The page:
The language revolution: How LLMs could transform the world
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We are living at a historic moment. A new revolution, comparable to the Industrial Revolution, is underway. Entire industries are going to be disrupted. The nature of creativity and knowledge work is going to change. Language is going to become the most important sense for humans. Language — specifically in the form of large language models (LLMs) — is going to reshape how we think about the world around us.
Every once in a while, technology reaches an inflection point that leads to a paradigm shift. That’s what’s happening now, and we’re just at the beginning. LLMs like GPT-3, are getting really good at generating text, summarizing text, reasoning, understanding, writing poetry and more. They are the world’s best autocomplete. They are changing how people write code, poems, marketing copies, essays, research papers, and more. They are not replacing jobs, but augmenting them, making us more productive.
Of course, LLMs are far from perfect and have many challenges, such as hallucination, alignment and truthfulness. These are hard problems to solve, but solving them will make these models and applications much more reliable and robust.
Sparking the rise of LLMs
ChatGPT was the spark that ignited this fire. It showed how things got real when it went from zero to one million users in four days. Silicon Valley has started to build great applications and companies on top of LLMs, laying the foundation for the next trillion-dollar-valuation companies. We’re also seeing the birth of new industries that are built with automation first, and human-in-the-loop second. These are what I call AI-first companies.
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One of the great joys in life is experiencing art that resonates with us on an emotional level. As generative AI advances, I look forward to the ways it will enable us to tap into our creative potential even more, democratizing the process of authentic self-expression.
But how do you build a moat around this? How do you capture value? To my mind, the key moats for LLM/AI-first applications, in order of importance, are:
- Proprietary data and fine-tuning
- Great UX, and one that instills a sense of trust and reliability
- Cost to serve/operationalize
- Distribution and GTM
- Network effects and community
- Breadth and depth of integrations
Here’s what I mean by the breadth and depth of integrations: Thin layers around LLM APIs are not enough to gain a competitive edge in AI-first apps. To win, you need deep integrations and optimized workflows that solve real problems with the scalability and efficiency that wasn’t possible before LLMs. For example, imagine using LLMs to augment teachers to create exam questions for students by:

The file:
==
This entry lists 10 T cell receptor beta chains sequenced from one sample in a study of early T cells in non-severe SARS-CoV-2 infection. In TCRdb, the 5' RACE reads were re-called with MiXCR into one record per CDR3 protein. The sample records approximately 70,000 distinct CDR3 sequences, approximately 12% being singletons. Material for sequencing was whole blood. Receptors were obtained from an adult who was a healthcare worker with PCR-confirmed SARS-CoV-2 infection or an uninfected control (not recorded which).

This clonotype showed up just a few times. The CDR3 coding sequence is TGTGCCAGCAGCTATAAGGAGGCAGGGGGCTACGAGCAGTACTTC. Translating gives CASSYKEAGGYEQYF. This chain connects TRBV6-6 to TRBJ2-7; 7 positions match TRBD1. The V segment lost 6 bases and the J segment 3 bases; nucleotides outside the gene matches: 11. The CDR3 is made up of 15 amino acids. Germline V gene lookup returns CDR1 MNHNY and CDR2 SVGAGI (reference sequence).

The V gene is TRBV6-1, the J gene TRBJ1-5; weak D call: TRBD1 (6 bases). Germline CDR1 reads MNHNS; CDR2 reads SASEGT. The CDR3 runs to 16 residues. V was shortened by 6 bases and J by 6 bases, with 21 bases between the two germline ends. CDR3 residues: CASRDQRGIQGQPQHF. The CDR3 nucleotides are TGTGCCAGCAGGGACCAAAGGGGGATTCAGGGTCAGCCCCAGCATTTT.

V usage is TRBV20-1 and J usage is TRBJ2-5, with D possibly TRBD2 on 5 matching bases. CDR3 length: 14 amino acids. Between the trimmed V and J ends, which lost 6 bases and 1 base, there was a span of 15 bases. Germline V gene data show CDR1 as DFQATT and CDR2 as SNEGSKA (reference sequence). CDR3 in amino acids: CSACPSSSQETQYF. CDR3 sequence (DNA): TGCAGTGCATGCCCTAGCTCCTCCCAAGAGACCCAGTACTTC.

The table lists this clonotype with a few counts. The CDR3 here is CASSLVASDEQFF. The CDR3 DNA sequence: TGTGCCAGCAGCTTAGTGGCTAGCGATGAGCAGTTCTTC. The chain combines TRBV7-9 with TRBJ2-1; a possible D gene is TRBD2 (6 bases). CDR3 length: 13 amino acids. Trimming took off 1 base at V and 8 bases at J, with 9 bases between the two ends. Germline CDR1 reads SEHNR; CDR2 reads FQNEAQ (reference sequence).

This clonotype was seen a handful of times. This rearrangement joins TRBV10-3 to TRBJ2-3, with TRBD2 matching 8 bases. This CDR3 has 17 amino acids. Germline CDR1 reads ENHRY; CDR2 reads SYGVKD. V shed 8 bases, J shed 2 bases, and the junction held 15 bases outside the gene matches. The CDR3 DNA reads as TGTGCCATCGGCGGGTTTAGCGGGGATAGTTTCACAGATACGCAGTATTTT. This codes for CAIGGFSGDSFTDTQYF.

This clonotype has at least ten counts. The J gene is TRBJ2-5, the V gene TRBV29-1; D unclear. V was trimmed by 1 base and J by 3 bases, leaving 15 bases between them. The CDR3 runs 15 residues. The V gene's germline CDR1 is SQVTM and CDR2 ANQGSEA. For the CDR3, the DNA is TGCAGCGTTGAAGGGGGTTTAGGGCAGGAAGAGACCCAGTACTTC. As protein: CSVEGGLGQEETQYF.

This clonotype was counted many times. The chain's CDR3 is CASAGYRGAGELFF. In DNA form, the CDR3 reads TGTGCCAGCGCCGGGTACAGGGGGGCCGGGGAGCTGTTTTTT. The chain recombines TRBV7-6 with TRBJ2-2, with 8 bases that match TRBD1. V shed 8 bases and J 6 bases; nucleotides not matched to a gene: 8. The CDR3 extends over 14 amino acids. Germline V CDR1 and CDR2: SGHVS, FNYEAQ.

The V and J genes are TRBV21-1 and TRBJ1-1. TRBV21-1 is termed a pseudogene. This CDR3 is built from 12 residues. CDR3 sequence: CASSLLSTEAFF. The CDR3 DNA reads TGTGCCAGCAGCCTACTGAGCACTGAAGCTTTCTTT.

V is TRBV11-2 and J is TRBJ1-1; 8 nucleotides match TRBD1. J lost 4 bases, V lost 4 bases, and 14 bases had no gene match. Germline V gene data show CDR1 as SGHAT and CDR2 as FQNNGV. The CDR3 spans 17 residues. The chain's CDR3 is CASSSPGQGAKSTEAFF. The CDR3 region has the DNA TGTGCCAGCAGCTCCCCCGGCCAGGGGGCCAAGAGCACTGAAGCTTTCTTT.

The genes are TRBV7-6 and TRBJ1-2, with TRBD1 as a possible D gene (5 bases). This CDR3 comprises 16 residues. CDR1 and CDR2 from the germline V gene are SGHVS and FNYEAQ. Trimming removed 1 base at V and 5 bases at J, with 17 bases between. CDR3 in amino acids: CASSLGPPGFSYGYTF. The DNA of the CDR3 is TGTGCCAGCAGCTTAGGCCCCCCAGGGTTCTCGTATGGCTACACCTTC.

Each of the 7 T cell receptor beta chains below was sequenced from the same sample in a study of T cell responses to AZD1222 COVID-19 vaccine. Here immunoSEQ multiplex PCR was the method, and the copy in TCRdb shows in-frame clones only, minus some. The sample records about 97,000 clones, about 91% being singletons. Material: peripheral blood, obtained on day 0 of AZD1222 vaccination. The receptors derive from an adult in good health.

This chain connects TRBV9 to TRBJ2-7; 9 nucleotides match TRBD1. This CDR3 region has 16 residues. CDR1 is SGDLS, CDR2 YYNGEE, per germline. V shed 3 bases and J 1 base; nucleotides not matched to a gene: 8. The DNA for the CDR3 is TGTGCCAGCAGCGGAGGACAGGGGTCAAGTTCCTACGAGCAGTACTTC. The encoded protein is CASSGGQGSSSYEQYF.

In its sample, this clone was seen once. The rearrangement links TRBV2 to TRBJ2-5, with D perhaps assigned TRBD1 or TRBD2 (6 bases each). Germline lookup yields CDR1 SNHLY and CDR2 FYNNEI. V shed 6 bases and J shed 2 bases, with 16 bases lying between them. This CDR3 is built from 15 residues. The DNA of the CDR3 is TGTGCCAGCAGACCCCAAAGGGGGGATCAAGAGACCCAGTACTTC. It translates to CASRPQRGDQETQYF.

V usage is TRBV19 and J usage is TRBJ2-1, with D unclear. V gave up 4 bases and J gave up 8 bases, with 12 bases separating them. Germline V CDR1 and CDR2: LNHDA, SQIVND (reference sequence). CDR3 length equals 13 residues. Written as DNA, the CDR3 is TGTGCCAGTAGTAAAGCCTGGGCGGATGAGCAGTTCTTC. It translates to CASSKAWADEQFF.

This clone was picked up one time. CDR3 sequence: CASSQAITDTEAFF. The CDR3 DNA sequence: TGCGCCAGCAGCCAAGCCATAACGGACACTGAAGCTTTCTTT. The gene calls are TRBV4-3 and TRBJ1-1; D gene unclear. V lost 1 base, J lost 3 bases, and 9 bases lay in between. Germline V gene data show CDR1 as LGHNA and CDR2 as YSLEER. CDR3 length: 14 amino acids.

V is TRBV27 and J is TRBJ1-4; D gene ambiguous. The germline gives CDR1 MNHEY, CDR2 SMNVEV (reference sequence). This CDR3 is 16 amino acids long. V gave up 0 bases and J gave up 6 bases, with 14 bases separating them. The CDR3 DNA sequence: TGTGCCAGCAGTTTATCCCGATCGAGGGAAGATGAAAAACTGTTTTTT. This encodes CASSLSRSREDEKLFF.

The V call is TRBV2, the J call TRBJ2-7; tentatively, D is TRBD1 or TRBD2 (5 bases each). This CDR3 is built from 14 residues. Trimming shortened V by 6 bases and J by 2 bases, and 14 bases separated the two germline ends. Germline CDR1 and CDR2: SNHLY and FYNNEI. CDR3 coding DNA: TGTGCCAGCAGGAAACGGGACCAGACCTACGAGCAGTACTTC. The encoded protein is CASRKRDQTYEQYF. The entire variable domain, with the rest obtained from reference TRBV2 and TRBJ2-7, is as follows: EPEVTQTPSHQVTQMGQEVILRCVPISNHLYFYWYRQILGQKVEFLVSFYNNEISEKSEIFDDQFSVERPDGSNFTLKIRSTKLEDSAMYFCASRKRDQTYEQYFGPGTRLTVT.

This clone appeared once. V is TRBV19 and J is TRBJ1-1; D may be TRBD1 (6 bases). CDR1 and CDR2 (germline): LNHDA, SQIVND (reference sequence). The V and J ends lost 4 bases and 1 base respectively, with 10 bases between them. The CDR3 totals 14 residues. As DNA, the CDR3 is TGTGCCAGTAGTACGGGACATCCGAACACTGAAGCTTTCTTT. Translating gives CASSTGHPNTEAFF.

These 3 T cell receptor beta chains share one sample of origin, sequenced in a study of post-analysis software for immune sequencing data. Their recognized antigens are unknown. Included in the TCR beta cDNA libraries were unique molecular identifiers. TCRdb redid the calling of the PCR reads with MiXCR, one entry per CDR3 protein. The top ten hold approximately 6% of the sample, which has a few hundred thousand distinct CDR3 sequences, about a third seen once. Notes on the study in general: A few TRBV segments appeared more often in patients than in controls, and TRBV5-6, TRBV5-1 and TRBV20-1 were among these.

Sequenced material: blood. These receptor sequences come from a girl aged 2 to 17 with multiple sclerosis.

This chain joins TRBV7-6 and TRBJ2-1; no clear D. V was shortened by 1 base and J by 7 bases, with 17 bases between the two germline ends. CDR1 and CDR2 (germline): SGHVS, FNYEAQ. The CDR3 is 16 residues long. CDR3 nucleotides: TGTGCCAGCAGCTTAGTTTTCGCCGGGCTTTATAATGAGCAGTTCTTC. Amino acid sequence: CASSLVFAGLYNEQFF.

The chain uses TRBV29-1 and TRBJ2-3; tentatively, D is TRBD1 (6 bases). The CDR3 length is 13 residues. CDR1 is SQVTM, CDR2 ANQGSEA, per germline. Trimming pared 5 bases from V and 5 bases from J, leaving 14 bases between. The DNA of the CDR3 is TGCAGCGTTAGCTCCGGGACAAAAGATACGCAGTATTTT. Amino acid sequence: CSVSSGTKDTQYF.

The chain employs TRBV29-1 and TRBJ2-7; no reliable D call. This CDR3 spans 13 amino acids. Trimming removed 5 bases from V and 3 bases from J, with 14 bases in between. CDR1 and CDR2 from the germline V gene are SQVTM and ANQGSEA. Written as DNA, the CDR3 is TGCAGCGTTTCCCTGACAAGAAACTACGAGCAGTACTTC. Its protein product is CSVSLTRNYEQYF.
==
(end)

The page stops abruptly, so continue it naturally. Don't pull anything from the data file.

- Providing a link to the content material
- Fetching/scraping the content and parsing it into a format that LLMs understand better
- Asking LLMs to create questions from that content, given preferences like difficulty, etc.
- Using LLMs to write truthful answers to the questions from the content
- Using the edited answers to improve the future generations of questions
This is just one example, but there are many verticals I’m excited about: end-to-end SDR automation, code generation and refactoring, customer support automation, script-writing, medical/health assistants, and education. AI-first apps will transform how we work and collaborate over the next five years, making knowledge work and intelligence more accessible and affordable. Note-taking and copyrighting are just the tip of the iceberg. New interfaces, CRMs, tax prep copilots, research assistants are all fair game.
LLMs now and in the future
Here’s how I see the stages of LLM development:
- 1.0: Capable of generating original text and reasoning about it
- 2.0: Able to evolve, refine its output, and acquire new abilities to act rationally
- 3.0: Can design its own actions/capabilities to interact with the external world
- 4.0+: Leverages the data flywheel to improve over time, and maintains itself
The LLM landscape is increasingly starting to look something like this:
- Model layer (e.g. GPT-3, Cohere)
- API bindings for access (e.g. OpenAI Python)
- Infra layer for prompt chaining/model switching (e.g. LangChain, Humanloop)
- Next-gen AI-first apps
Within the infra layer, there are a few areas I find increasingly interesting: tooling/infra, no/low code, fine-tuning, prompt chaining and retrieval, actions, experimentation frameworks. Creating a reliable and adaptable layer of infrastructure and tools for LLMs will help us unlock their power and value for more users and applications. To be honest, the recursive richness of LLM prompt chaining will revolutionize whole industries. (Or maybe I just find recursive things particularly fascinating.)
Moreover, I agree that the next generation of AI-native products will integrate some elements of combining reasoning and acting in LLMs to help with decision-making. I like how Denny Zhou puts it: “If LLMs are humans, all the ideas are trivial: chain-of-thought prompting (‘explain your answer’), self-consistency (‘double check your answer’), least-to-most prompting (‘decompose to easy subproblems’). The shocking thing is that LLMs are not humans but these still work!”
So, let’s embrace the opportunity to work alongside intelligent systems that can help us unlock our full potential. The best platforms powered by LLMs will revolve around collaborative environments where humans and AI can work together. Together, we can achieve more than we ever thought possible.
Shyamal Hitesh Anadkat works in applied AI at OpenAI.
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